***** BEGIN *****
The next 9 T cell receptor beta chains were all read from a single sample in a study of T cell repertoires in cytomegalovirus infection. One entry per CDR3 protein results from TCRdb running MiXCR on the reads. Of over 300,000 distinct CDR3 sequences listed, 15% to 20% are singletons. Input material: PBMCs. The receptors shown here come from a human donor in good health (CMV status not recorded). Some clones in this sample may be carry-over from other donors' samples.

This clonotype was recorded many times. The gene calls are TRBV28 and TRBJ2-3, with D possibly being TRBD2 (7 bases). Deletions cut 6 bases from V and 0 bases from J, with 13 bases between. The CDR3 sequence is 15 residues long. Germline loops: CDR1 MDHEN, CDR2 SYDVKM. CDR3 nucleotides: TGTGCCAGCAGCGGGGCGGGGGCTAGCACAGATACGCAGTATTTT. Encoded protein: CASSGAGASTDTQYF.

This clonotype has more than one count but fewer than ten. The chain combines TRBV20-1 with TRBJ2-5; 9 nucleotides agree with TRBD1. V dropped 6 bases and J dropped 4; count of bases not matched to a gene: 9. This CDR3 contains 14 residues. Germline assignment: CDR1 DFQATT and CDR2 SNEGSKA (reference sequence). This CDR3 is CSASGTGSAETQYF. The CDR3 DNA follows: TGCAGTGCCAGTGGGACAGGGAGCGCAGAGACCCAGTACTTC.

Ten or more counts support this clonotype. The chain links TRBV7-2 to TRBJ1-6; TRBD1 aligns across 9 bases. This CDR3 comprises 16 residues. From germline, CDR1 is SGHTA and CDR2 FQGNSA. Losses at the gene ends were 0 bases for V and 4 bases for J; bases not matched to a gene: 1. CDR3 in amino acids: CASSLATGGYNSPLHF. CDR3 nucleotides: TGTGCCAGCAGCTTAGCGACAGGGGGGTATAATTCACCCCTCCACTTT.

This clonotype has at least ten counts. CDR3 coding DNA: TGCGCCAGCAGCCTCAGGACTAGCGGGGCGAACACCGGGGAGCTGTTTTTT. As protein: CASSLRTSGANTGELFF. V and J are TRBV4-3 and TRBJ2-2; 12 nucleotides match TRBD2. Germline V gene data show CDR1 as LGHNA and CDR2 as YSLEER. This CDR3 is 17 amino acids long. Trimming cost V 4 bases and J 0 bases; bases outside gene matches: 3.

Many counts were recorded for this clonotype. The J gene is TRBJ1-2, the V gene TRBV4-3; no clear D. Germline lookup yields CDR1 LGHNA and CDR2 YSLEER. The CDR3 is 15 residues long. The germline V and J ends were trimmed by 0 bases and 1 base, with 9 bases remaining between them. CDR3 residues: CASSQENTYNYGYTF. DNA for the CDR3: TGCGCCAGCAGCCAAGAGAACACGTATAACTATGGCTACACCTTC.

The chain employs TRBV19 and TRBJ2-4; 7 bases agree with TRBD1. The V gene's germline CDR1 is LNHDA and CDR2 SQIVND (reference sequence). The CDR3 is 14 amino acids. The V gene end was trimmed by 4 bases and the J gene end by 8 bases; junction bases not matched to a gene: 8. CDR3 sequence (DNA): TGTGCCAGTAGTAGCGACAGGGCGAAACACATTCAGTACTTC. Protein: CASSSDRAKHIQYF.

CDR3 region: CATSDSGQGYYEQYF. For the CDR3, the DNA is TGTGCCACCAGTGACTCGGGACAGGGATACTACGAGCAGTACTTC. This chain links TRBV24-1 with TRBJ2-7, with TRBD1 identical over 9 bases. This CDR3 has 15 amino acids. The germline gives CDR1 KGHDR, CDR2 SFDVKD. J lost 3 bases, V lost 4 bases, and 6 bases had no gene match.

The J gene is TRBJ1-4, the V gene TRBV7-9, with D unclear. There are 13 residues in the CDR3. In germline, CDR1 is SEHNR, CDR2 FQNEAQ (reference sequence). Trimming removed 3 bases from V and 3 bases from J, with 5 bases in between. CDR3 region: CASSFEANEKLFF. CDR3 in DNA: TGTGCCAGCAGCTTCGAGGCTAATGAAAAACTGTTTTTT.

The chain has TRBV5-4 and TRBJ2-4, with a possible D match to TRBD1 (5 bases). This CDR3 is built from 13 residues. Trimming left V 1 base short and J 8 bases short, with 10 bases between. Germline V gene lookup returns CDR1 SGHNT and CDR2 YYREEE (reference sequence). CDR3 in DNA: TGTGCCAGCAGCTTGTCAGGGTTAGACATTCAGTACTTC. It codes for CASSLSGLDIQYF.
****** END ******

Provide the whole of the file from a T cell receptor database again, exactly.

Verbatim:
The next 9 T cell receptor beta chains were all read from a single sample in a study of T cell repertoires in cytomegalovirus infection. One entry per CDR3 protein results from TCRdb running MiXCR on the reads. Of over 300,000 distinct CDR3 sequences listed, 15% to 20% are singletons. Input material: PBMCs. The receptors shown here come from a human donor in good health (CMV status not recorded). Some clones in this sample may be carry-over from other donors' samples.

This clonotype was recorded many times. The gene calls are TRBV28 and TRBJ2-3, with D possibly being TRBD2 (7 bases). Deletions cut 6 bases from V and 0 bases from J, with 13 bases between. The CDR3 sequence is 15 residues long. Germline loops: CDR1 MDHEN, CDR2 SYDVKM. CDR3 nucleotides: TGTGCCAGCAGCGGGGCGGGGGCTAGCACAGATACGCAGTATTTT. Encoded protein: CASSGAGASTDTQYF.

This clonotype has more than one count but fewer than ten. The chain combines TRBV20-1 with TRBJ2-5; 9 nucleotides agree with TRBD1. V dropped 6 bases and J dropped 4; count of bases not matched to a gene: 9. This CDR3 contains 14 residues. Germline assignment: CDR1 DFQATT and CDR2 SNEGSKA (reference sequence). This CDR3 is CSASGTGSAETQYF. The CDR3 DNA follows: TGCAGTGCCAGTGGGACAGGGAGCGCAGAGACCCAGTACTTC.

Ten or more counts support this clonotype. The chain links TRBV7-2 to TRBJ1-6; TRBD1 aligns across 9 bases. This CDR3 comprises 16 residues. From germline, CDR1 is SGHTA and CDR2 FQGNSA. Losses at the gene ends were 0 bases for V and 4 bases for J; bases not matched to a gene: 1. CDR3 in amino acids: CASSLATGGYNSPLHF. CDR3 nucleotides: TGTGCCAGCAGCTTAGCGACAGGGGGGTATAATTCACCCCTCCACTTT.

This clonotype has at least ten counts. CDR3 coding DNA: TGCGCCAGCAGCCTCAGGACTAGCGGGGCGAACACCGGGGAGCTGTTTTTT. As protein: CASSLRTSGANTGELFF. V and J are TRBV4-3 and TRBJ2-2; 12 nucleotides match TRBD2. Germline V gene data show CDR1 as LGHNA and CDR2 as YSLEER. This CDR3 is 17 amino acids long. Trimming cost V 4 bases and J 0 bases; bases outside gene matches: 3.

Many counts were recorded for this clonotype. The J gene is TRBJ1-2, the V gene TRBV4-3; no clear D. Germline lookup yields CDR1 LGHNA and CDR2 YSLEER. The CDR3 is 15 residues long. The germline V and J ends were trimmed by 0 bases and 1 base, with 9 bases remaining between them. CDR3 residues: CASSQENTYNYGYTF. DNA for the CDR3: TGCGCCAGCAGCCAAGAGAACACGTATAACTATGGCTACACCTTC.

The chain employs TRBV19 and TRBJ2-4; 7 bases agree with TRBD1. The V gene's germline CDR1 is LNHDA and CDR2 SQIVND (reference sequence). The CDR3 is 14 amino acids. The V gene end was trimmed by 4 bases and the J gene end by 8 bases; junction bases not matched to a gene: 8. CDR3 sequence (DNA): TGTGCCAGTAGTAGCGACAGGGCGAAACACATTCAGTACTTC. Protein: CASSSDRAKHIQYF.

CDR3 region: CATSDSGQGYYEQYF. For the CDR3, the DNA is TGTGCCACCAGTGACTCGGGACAGGGATACTACGAGCAGTACTTC. This chain links TRBV24-1 with TRBJ2-7, with TRBD1 identical over 9 bases. This CDR3 has 15 amino acids. The germline gives CDR1 KGHDR, CDR2 SFDVKD. J lost 3 bases, V lost 4 bases, and 6 bases had no gene match.

The J gene is TRBJ1-4, the V gene TRBV7-9, with D unclear. There are 13 residues in the CDR3. In germline, CDR1 is SEHNR, CDR2 FQNEAQ (reference sequence). Trimming removed 3 bases from V and 3 bases from J, with 5 bases in between. CDR3 region: CASSFEANEKLFF. CDR3 in DNA: TGTGCCAGCAGCTTCGAGGCTAATGAAAAACTGTTTTTT.

The chain has TRBV5-4 and TRBJ2-4, with a possible D match to TRBD1 (5 bases). This CDR3 is built from 13 residues. Trimming left V 1 base short and J 8 bases short, with 10 bases between. Germline V gene lookup returns CDR1 SGHNT and CDR2 YYREEE (reference sequence). CDR3 in DNA: TGTGCCAGCAGCTTGTCAGGGTTAGACATTCAGTACTTC. It codes for CASSLSGLDIQYF.